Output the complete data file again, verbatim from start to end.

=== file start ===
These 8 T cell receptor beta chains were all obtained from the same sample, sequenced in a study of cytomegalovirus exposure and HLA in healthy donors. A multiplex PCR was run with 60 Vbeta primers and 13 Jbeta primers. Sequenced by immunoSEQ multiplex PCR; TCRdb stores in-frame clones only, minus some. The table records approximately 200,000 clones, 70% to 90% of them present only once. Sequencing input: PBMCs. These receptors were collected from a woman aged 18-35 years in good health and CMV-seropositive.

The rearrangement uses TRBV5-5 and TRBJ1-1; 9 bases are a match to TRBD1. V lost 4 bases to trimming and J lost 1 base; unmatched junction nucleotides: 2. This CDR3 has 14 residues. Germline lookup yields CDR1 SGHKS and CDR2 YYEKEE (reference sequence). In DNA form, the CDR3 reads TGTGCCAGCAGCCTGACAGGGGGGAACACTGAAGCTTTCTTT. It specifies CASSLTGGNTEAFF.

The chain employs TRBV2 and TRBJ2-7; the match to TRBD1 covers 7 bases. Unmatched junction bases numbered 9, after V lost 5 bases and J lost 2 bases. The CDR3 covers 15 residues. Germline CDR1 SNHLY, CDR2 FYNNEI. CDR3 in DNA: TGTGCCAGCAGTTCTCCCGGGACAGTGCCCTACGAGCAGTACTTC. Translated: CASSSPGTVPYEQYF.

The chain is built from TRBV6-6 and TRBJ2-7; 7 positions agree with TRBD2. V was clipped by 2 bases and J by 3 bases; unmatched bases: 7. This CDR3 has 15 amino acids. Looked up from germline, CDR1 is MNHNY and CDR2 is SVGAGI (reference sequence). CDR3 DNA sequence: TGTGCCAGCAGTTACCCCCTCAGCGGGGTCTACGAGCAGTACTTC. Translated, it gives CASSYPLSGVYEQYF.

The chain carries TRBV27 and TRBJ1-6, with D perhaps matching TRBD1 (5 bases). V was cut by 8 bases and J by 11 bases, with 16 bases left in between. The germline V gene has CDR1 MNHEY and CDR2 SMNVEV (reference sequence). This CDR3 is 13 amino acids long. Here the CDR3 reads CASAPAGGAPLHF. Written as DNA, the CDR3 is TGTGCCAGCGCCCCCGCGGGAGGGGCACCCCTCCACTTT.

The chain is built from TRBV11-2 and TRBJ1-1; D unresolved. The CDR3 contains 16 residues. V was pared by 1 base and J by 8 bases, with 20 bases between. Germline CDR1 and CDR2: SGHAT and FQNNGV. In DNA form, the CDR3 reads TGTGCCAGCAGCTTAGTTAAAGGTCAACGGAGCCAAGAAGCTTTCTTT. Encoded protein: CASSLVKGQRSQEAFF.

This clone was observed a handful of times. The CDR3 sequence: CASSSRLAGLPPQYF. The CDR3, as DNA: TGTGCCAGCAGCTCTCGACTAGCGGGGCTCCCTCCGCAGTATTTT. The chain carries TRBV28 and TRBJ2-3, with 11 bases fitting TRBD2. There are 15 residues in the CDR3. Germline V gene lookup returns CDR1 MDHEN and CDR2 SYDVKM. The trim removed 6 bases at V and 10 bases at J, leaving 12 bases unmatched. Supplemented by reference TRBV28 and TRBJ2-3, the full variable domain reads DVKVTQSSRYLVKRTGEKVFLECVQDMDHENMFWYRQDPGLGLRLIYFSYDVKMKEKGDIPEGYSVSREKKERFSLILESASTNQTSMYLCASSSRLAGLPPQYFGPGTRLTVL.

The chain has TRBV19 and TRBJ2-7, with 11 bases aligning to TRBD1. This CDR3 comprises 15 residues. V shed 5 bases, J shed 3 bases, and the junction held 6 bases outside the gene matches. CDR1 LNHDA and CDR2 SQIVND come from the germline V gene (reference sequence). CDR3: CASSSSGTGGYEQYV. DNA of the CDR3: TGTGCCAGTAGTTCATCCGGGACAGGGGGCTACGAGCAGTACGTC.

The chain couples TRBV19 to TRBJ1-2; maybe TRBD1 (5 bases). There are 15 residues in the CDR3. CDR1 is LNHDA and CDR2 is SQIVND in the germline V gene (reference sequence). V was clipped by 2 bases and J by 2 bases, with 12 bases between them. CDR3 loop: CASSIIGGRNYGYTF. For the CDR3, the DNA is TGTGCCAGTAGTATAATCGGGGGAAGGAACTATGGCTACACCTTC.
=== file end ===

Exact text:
These 8 T cell receptor beta chains were all obtained from the same sample, sequenced in a study of cytomegalovirus exposure and HLA in healthy donors. A multiplex PCR was run with 60 Vbeta primers and 13 Jbeta primers. Sequenced by immunoSEQ multiplex PCR; TCRdb stores in-frame clones only, minus some. The table records approximately 200,000 clones, 70% to 90% of them present only once. Sequencing input: PBMCs. These receptors were collected from a woman aged 18-35 years in good health and CMV-seropositive.

The rearrangement uses TRBV5-5 and TRBJ1-1; 9 bases are a match to TRBD1. V lost 4 bases to trimming and J lost 1 base; unmatched junction nucleotides: 2. This CDR3 has 14 residues. Germline lookup yields CDR1 SGHKS and CDR2 YYEKEE (reference sequence). In DNA form, the CDR3 reads TGTGCCAGCAGCCTGACAGGGGGGAACACTGAAGCTTTCTTT. It specifies CASSLTGGNTEAFF.

The chain employs TRBV2 and TRBJ2-7; the match to TRBD1 covers 7 bases. Unmatched junction bases numbered 9, after V lost 5 bases and J lost 2 bases. The CDR3 covers 15 residues. Germline CDR1 SNHLY, CDR2 FYNNEI. CDR3 in DNA: TGTGCCAGCAGTTCTCCCGGGACAGTGCCCTACGAGCAGTACTTC. Translated: CASSSPGTVPYEQYF.

The chain is built from TRBV6-6 and TRBJ2-7; 7 positions agree with TRBD2. V was clipped by 2 bases and J by 3 bases; unmatched bases: 7. This CDR3 has 15 amino acids. Looked up from germline, CDR1 is MNHNY and CDR2 is SVGAGI (reference sequence). CDR3 DNA sequence: TGTGCCAGCAGTTACCCCCTCAGCGGGGTCTACGAGCAGTACTTC. Translated, it gives CASSYPLSGVYEQYF.

The chain carries TRBV27 and TRBJ1-6, with D perhaps matching TRBD1 (5 bases). V was cut by 8 bases and J by 11 bases, with 16 bases left in between. The germline V gene has CDR1 MNHEY and CDR2 SMNVEV (reference sequence). This CDR3 is 13 amino acids long. Here the CDR3 reads CASAPAGGAPLHF. Written as DNA, the CDR3 is TGTGCCAGCGCCCCCGCGGGAGGGGCACCCCTCCACTTT.

The chain is built from TRBV11-2 and TRBJ1-1; D unresolved. The CDR3 contains 16 residues. V was pared by 1 base and J by 8 bases, with 20 bases between. Germline CDR1 and CDR2: SGHAT and FQNNGV. In DNA form, the CDR3 reads TGTGCCAGCAGCTTAGTTAAAGGTCAACGGAGCCAAGAAGCTTTCTTT. Encoded protein: CASSLVKGQRSQEAFF.

This clone was observed a handful of times. The CDR3 sequence: CASSSRLAGLPPQYF. The CDR3, as DNA: TGTGCCAGCAGCTCTCGACTAGCGGGGCTCCCTCCGCAGTATTTT. The chain carries TRBV28 and TRBJ2-3, with 11 bases fitting TRBD2. There are 15 residues in the CDR3. Germline V gene lookup returns CDR1 MDHEN and CDR2 SYDVKM. The trim removed 6 bases at V and 10 bases at J, leaving 12 bases unmatched. Supplemented by reference TRBV28 and TRBJ2-3, the full variable domain reads DVKVTQSSRYLVKRTGEKVFLECVQDMDHENMFWYRQDPGLGLRLIYFSYDVKMKEKGDIPEGYSVSREKKERFSLILESASTNQTSMYLCASSSRLAGLPPQYFGPGTRLTVL.

The chain has TRBV19 and TRBJ2-7, with 11 bases aligning to TRBD1. This CDR3 comprises 15 residues. V shed 5 bases, J shed 3 bases, and the junction held 6 bases outside the gene matches. CDR1 LNHDA and CDR2 SQIVND come from the germline V gene (reference sequence). CDR3: CASSSSGTGGYEQYV. DNA of the CDR3: TGTGCCAGTAGTTCATCCGGGACAGGGGGCTACGAGCAGTACGTC.

The chain couples TRBV19 to TRBJ1-2; maybe TRBD1 (5 bases). There are 15 residues in the CDR3. CDR1 is LNHDA and CDR2 is SQIVND in the germline V gene (reference sequence). V was clipped by 2 bases and J by 2 bases, with 12 bases between them. CDR3 loop: CASSIIGGRNYGYTF. For the CDR3, the DNA is TGTGCCAGTAGTATAATCGGGGGAAGGAACTATGGCTACACCTTC.